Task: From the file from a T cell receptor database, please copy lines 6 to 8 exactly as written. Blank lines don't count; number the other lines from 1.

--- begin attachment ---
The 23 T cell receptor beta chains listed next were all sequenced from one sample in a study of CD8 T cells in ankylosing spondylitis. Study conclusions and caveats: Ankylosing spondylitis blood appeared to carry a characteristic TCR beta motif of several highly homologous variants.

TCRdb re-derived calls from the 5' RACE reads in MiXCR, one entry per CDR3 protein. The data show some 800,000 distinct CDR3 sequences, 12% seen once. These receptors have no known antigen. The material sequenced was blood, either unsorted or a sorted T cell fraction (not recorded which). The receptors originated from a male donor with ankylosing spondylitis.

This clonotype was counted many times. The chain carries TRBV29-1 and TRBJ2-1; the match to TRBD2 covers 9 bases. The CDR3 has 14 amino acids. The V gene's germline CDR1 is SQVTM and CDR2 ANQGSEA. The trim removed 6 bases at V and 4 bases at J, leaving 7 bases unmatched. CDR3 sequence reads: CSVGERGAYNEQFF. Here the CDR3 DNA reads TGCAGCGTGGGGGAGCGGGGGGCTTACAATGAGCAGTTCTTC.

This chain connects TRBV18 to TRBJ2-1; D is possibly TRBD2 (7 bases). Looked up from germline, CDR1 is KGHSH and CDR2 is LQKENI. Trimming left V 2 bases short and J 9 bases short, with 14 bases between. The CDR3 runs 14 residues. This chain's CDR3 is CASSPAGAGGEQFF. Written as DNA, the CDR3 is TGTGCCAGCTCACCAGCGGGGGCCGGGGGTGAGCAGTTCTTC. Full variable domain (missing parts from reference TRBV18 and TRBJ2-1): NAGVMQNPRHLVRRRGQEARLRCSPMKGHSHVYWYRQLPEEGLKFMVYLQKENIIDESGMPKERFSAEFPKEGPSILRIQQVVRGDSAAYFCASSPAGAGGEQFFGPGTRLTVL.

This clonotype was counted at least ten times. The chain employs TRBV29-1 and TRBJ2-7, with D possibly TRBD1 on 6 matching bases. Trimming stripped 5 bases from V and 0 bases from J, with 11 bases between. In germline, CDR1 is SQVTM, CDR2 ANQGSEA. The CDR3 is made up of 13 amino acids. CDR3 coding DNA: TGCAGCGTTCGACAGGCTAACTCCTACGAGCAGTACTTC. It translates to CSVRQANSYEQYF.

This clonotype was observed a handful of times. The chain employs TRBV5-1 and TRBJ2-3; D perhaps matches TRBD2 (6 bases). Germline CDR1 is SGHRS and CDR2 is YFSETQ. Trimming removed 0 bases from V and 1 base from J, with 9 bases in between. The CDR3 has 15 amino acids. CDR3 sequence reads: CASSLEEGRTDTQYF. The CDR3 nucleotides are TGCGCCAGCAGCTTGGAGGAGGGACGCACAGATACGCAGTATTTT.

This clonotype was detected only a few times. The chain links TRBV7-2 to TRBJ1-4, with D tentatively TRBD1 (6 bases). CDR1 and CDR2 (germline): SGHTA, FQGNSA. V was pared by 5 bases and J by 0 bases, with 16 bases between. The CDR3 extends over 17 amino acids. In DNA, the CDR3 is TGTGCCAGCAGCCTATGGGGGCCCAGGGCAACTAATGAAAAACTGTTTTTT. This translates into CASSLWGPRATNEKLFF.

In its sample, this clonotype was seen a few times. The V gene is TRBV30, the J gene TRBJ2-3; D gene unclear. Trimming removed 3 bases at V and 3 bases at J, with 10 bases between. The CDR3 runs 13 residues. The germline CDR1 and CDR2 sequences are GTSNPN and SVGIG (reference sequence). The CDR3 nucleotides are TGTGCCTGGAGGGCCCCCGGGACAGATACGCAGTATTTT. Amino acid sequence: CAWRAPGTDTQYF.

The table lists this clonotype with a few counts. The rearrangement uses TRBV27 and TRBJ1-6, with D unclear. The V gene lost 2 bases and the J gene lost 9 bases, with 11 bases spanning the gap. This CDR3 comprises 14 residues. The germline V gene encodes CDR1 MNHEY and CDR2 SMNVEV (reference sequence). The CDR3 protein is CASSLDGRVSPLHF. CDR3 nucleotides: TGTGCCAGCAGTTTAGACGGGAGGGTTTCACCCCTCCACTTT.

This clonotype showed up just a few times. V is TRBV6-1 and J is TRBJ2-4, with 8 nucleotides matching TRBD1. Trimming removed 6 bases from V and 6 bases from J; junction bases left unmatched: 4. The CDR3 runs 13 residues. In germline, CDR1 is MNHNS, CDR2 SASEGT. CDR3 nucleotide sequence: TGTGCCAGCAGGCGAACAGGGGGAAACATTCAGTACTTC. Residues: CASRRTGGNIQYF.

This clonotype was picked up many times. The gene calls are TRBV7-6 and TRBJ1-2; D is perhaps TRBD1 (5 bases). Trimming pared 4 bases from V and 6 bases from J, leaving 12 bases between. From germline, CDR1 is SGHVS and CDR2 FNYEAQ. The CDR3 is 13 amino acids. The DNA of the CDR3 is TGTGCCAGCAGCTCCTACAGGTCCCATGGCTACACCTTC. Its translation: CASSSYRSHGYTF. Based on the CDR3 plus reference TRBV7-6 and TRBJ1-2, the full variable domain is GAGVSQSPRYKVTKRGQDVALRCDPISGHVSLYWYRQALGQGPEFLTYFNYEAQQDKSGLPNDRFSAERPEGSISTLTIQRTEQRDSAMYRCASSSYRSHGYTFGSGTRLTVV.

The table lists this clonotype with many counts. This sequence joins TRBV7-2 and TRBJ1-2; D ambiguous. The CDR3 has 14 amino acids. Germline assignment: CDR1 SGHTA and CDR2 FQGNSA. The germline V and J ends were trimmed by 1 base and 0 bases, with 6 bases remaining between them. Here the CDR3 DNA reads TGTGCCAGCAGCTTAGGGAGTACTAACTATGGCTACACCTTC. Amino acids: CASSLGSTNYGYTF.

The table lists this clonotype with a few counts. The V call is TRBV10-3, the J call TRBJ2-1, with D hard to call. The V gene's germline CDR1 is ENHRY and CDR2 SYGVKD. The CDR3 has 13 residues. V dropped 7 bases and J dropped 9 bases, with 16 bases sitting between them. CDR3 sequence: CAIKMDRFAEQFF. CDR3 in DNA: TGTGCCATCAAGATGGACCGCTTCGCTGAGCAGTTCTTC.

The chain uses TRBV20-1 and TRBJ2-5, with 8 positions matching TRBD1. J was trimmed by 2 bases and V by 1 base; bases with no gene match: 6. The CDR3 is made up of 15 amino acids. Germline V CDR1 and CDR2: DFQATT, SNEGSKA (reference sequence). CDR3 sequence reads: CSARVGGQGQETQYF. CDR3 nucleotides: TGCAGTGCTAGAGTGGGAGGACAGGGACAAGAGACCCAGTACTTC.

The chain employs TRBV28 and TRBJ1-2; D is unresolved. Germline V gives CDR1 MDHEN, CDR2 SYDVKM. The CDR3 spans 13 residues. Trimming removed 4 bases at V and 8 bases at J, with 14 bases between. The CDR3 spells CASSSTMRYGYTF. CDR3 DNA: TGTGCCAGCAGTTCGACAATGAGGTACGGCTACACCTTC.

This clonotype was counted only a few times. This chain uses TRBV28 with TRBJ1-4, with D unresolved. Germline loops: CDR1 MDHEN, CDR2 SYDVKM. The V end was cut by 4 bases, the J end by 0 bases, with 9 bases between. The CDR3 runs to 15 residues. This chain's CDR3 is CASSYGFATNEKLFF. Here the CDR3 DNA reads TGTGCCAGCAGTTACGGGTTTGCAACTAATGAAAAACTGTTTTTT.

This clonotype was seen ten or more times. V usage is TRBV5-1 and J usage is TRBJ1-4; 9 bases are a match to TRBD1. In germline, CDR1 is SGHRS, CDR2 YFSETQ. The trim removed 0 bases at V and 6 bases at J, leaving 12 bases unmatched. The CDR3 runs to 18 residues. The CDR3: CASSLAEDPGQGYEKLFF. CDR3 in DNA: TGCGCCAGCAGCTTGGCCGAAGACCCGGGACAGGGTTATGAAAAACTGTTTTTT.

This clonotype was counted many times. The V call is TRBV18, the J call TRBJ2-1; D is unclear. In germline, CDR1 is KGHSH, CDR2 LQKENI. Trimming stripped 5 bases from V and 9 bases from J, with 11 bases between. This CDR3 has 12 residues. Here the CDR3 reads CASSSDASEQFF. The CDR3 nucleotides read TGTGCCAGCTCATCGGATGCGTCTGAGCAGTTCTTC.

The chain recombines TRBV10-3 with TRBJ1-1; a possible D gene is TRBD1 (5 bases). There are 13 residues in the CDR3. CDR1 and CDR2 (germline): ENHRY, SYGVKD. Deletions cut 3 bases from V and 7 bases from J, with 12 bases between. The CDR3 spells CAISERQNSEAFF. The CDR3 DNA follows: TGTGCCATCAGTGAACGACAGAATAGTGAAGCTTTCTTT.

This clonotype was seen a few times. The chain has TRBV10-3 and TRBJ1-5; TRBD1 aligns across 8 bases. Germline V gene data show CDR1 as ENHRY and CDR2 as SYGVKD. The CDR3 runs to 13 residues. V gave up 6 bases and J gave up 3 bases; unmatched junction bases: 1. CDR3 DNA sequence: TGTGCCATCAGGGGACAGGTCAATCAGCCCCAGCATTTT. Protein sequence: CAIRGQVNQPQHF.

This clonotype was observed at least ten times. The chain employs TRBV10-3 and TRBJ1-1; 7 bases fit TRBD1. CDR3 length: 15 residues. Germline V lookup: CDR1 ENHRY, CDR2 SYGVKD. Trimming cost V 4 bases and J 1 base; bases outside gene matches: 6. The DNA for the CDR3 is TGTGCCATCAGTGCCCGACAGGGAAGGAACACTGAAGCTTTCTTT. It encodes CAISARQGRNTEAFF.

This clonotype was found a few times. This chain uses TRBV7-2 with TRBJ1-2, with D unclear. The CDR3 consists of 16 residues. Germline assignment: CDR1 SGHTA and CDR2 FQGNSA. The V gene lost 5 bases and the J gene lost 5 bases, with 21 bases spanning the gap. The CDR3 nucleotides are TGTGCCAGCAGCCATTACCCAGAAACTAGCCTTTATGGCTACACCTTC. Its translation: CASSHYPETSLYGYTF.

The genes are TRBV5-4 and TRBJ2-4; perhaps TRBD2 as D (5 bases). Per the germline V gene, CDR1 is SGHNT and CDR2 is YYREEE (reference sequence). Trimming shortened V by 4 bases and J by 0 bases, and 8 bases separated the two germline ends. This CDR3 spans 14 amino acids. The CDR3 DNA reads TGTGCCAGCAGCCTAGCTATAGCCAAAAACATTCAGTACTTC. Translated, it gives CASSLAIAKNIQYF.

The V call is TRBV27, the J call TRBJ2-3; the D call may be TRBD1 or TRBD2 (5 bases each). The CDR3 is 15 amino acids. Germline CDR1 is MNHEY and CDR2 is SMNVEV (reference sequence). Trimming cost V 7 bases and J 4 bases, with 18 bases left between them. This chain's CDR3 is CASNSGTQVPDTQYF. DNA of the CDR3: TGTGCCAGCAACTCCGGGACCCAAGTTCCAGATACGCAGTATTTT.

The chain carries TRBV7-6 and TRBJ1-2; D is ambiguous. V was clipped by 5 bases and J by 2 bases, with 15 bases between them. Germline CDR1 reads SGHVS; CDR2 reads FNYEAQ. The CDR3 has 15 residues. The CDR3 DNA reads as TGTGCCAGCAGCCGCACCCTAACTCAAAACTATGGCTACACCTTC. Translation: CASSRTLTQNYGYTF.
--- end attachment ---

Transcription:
This clonotype was observed a handful of times. The chain employs TRBV5-1 and TRBJ2-3; D perhaps matches TRBD2 (6 bases). Germline CDR1 is SGHRS and CDR2 is YFSETQ. Trimming removed 0 bases from V and 1 base from J, with 9 bases in between. The CDR3 has 15 amino acids. CDR3 sequence reads: CASSLEEGRTDTQYF. The CDR3 nucleotides are TGCGCCAGCAGCTTGGAGGAGGGACGCACAGATACGCAGTATTTT.

This clonotype was detected only a few times. The chain links TRBV7-2 to TRBJ1-4, with D tentatively TRBD1 (6 bases). CDR1 and CDR2 (germline): SGHTA, FQGNSA. V was pared by 5 bases and J by 0 bases, with 16 bases between. The CDR3 extends over 17 amino acids. In DNA, the CDR3 is TGTGCCAGCAGCCTATGGGGGCCCAGGGCAACTAATGAAAAACTGTTTTTT. This translates into CASSLWGPRATNEKLFF.

In its sample, this clonotype was seen a few times. The V gene is TRBV30, the J gene TRBJ2-3; D gene unclear. Trimming removed 3 bases at V and 3 bases at J, with 10 bases between. The CDR3 runs 13 residues. The germline CDR1 and CDR2 sequences are GTSNPN and SVGIG (reference sequence). The CDR3 nucleotides are TGTGCCTGGAGGGCCCCCGGGACAGATACGCAGTATTTT. Amino acid sequence: CAWRAPGTDTQYF.